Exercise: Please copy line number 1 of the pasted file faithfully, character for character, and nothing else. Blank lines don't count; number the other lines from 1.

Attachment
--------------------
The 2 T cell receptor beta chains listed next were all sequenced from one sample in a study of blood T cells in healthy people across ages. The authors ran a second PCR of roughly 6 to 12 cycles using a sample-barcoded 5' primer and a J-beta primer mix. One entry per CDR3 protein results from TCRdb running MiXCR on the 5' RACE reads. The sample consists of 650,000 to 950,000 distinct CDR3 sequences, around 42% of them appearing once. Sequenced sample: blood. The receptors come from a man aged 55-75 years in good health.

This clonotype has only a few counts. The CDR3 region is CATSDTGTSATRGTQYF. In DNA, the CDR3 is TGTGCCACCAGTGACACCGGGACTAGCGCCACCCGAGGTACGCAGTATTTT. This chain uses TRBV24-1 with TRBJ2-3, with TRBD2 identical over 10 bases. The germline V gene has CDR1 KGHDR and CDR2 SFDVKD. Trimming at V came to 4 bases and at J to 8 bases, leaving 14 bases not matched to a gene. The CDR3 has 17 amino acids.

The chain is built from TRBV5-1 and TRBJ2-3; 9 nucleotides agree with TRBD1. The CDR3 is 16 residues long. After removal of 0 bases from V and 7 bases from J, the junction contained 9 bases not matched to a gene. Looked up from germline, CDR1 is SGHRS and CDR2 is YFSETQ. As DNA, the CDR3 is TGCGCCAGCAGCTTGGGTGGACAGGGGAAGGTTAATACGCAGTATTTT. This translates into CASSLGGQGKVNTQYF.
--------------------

The 2 T cell receptor beta chains listed next were all sequenced from one sample in a study of blood T cells in healthy people across ages. The authors ran a second PCR of roughly 6 to 12 cycles using a sample-barcoded 5' primer and a J-beta primer mix. One entry per CDR3 protein results from TCRdb running MiXCR on the 5' RACE reads. The sample consists of 650,000 to 950,000 distinct CDR3 sequences, around 42% of them appearing once. Sequenced sample: blood. The receptors come from a man aged 55-75 years in good health.